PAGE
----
Monday, June 19, 2017

1898: Devotion House Saved from the Flames

One-hundred and nineteen years ago today (June 19, 1898) sparks from a barn fire across Harvard Street threatened the Edward Devotion House in Coolidge Corner. Firefighters were able to douse the flames, saving the then 158-year old house, one of the oldest in town.

The fire began in the new barn on the farm of William J. Griggs, adjacent to the Griggs house at 330 Harvard Street. By the time it was spotted by a boy passing along the street a little after 7:30 in the morning it was too late to save the barn and the Griggs house itself was smoldering in several places.

Devotion House and Griggs farm, 1897
This 1897 map shows the Willliam Griggs house, just below Shailer Street, across the street from the Devotion School and Devotion House. The new barn that burned a year later was built adjacent to the house.

Strong winds carried embers onto the roofs of several nearby houses, including the Devotion House. Neighbors used garden hoses, pails, and fire buckets to fight the fires until firefighters arrived. The Griggs house was saved, and firefighters were stationed at the Devotion House to make sure it did not suffer major damage. (The Town had recently allotted funds toward the preservation of the historic structure.)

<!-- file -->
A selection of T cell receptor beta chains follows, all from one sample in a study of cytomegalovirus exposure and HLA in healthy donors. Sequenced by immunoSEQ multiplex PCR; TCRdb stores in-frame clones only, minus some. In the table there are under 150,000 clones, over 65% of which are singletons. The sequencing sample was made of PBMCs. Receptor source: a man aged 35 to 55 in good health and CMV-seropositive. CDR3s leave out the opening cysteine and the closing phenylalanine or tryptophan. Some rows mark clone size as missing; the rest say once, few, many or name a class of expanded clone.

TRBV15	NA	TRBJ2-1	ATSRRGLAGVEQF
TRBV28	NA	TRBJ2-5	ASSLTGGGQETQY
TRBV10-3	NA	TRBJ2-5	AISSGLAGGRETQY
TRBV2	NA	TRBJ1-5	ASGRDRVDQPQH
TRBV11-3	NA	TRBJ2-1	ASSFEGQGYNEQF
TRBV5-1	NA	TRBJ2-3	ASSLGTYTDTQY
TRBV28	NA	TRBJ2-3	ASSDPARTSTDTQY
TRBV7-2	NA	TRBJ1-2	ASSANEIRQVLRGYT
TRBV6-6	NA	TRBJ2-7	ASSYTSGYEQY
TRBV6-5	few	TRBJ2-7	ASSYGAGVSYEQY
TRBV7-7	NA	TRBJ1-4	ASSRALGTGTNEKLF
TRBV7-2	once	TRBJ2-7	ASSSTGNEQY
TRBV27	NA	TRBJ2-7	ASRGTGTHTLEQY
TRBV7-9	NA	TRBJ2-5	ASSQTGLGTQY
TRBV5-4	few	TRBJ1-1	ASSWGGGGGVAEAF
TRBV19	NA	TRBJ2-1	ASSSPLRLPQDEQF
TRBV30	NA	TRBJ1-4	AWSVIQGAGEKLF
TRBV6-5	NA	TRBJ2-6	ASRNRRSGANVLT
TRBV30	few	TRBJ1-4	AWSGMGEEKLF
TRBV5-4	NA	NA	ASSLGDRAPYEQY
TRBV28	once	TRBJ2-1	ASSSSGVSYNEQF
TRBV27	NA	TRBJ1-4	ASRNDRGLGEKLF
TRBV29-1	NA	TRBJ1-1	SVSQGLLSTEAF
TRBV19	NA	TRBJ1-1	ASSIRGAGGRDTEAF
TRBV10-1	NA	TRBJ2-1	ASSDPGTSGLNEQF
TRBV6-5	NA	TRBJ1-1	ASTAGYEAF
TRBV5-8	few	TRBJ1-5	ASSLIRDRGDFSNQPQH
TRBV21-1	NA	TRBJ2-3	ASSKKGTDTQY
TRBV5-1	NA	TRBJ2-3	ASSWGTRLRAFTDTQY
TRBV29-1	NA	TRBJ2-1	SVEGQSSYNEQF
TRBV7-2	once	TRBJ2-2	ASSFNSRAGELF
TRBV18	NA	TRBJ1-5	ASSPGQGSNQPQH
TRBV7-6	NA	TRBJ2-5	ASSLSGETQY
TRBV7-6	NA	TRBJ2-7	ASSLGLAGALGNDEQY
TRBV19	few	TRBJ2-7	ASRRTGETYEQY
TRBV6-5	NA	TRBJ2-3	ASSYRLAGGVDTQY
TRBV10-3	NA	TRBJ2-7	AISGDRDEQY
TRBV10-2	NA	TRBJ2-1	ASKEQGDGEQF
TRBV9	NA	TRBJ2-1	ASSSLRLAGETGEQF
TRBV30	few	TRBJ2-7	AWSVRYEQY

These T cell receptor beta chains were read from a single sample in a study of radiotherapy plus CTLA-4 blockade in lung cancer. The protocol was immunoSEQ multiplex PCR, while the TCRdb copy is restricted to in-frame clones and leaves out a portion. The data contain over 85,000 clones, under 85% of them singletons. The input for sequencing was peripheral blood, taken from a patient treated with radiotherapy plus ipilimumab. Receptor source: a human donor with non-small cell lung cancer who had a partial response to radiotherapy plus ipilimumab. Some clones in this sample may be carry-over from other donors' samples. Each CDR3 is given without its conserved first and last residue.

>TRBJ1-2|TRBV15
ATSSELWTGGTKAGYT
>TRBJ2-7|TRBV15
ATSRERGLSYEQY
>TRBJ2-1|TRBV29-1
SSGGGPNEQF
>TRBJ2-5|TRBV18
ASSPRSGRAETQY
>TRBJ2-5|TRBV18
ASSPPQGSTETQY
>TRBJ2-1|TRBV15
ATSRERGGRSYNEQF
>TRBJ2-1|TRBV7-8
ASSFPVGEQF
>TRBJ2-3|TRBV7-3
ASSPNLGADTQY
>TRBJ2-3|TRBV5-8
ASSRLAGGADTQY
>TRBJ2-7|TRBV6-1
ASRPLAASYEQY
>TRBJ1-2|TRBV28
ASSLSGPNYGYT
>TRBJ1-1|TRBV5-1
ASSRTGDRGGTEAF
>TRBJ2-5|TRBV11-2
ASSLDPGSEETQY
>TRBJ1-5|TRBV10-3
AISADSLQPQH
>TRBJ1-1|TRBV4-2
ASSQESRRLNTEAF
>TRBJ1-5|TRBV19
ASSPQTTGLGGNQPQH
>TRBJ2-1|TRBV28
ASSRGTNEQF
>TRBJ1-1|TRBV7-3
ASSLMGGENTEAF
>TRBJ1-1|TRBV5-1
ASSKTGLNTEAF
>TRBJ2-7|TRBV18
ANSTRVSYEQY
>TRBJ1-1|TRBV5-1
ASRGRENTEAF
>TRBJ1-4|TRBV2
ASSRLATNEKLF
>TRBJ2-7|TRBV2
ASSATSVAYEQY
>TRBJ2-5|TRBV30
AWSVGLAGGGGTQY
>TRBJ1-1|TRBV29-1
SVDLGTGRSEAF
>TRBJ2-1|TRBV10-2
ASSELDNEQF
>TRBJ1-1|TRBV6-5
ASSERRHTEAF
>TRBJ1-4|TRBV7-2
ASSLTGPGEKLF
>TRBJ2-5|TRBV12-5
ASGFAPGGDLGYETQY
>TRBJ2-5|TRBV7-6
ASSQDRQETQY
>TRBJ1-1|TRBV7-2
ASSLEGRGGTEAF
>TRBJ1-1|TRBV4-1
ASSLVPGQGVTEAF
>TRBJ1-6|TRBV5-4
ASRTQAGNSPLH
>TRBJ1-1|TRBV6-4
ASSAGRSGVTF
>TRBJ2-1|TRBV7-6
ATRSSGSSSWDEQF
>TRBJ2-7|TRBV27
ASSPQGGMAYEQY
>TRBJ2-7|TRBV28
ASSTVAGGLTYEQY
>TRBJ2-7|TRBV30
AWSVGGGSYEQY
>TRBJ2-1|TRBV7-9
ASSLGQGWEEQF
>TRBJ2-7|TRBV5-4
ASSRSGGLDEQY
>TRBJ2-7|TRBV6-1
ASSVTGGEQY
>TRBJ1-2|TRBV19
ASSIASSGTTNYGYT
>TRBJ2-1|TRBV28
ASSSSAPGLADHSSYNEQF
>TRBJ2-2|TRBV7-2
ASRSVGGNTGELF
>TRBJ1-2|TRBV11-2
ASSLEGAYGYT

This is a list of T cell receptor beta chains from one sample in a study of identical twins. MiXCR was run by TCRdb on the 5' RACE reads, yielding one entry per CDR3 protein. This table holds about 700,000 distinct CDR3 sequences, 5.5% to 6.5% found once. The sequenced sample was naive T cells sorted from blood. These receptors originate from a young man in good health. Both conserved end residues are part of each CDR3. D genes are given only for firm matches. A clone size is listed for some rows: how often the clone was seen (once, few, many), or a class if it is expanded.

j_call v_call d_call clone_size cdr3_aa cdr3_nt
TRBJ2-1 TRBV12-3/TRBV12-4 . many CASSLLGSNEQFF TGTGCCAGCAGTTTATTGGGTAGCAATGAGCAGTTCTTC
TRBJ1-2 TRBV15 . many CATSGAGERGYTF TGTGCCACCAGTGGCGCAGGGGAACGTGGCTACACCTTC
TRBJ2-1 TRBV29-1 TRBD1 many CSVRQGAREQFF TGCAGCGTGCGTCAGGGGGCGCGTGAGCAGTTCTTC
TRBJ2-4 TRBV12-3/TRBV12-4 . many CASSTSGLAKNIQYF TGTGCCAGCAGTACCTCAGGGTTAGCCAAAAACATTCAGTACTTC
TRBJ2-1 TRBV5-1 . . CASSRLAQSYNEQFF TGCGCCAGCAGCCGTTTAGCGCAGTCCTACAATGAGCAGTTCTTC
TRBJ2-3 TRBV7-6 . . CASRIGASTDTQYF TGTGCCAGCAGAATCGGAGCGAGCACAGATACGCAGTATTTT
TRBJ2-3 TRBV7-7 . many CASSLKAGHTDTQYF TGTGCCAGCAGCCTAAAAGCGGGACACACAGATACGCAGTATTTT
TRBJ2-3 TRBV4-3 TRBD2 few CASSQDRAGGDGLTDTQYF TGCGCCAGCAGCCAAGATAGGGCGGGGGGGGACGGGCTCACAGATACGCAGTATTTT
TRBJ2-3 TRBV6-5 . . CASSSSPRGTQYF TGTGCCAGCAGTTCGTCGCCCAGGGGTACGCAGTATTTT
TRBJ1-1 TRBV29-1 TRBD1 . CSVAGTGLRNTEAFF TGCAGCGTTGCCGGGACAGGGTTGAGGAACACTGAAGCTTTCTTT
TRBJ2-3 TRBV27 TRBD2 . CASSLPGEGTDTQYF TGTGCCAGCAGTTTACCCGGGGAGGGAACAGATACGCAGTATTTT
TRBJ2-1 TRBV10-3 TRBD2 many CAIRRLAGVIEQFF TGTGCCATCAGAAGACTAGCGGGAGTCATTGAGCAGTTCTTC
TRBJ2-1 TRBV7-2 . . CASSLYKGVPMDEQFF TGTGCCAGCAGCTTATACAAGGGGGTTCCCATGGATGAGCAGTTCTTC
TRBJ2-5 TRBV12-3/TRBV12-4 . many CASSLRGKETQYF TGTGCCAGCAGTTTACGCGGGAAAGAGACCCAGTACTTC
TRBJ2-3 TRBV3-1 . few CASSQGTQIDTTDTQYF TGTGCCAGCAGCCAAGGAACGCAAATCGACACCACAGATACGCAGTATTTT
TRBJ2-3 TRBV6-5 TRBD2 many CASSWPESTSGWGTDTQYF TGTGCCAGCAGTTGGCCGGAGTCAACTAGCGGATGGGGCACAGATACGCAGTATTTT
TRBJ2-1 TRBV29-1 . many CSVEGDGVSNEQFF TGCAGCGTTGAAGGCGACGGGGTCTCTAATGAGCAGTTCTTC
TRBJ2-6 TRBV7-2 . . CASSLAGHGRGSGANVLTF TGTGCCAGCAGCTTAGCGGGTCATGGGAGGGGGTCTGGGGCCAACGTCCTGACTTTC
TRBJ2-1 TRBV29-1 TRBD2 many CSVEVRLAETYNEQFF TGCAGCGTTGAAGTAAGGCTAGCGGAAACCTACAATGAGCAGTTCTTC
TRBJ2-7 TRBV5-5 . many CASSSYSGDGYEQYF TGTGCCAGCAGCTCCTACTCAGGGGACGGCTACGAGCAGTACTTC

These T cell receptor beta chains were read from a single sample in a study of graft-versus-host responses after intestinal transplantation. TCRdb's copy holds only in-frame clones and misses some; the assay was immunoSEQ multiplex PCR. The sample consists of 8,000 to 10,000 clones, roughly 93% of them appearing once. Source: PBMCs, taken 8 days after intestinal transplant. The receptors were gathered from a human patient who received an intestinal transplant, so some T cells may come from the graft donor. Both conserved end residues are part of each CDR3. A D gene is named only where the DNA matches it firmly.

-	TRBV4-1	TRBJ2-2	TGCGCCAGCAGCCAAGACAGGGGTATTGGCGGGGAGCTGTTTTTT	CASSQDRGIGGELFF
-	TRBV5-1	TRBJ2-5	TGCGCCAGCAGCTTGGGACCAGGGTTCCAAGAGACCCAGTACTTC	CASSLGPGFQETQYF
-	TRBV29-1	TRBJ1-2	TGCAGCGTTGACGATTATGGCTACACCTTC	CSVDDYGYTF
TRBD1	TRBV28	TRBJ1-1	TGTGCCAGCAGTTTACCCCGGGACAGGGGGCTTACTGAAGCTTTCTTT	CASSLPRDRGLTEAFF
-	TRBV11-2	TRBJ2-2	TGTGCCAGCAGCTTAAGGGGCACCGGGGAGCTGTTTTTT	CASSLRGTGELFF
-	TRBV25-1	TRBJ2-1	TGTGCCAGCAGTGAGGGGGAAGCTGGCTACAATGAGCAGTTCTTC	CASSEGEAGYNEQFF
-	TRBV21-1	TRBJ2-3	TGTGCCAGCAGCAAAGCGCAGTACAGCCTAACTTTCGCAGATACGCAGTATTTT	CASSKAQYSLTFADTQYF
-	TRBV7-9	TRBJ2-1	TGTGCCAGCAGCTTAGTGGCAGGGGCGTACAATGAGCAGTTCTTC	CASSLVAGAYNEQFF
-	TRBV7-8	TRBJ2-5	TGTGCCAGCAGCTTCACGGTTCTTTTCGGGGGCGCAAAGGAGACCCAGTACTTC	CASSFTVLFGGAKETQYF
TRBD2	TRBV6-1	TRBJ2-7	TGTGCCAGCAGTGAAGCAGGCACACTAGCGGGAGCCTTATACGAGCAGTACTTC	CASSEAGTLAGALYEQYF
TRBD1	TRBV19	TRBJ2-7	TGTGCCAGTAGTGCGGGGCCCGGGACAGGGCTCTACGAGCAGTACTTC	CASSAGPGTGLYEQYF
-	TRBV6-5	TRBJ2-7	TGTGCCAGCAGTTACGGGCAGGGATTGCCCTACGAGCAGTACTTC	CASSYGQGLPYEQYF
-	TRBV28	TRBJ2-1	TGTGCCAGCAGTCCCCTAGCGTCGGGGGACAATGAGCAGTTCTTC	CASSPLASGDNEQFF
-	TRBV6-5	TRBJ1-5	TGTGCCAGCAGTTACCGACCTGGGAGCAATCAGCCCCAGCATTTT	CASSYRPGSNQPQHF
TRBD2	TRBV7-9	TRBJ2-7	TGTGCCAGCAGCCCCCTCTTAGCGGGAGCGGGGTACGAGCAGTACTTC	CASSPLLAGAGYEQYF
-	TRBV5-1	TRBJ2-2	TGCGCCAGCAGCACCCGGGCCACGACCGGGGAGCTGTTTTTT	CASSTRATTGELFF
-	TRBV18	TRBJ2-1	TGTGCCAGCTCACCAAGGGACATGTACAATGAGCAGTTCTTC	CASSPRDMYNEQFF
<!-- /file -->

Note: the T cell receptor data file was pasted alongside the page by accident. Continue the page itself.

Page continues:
Edward Devotion in 1895
The Edward Devotion House as it appeared in 1895, three years before the fire that briefly spread to the house from across Harvard Street

William J. Coolidge
William J. Griggs
Brookline Library photo
Click for larger view
William Griggs (1821-1906) whose family farm occupied the site for many years, lost everything that was in the barn, including four horses, three cow, and five dogs, as well as carriages, wagons, harnesses, a bicycle, and several tons of hay.

Griggs and his brother-in-law David Coolidge founded the Coolidge & Brother store, operated by David's younger brothers William and George, in 1857. The store's location, at the intersection of Harvard and Beacon Streets, became known as Coolidge's Corner and, later, as Coolidge Corner.

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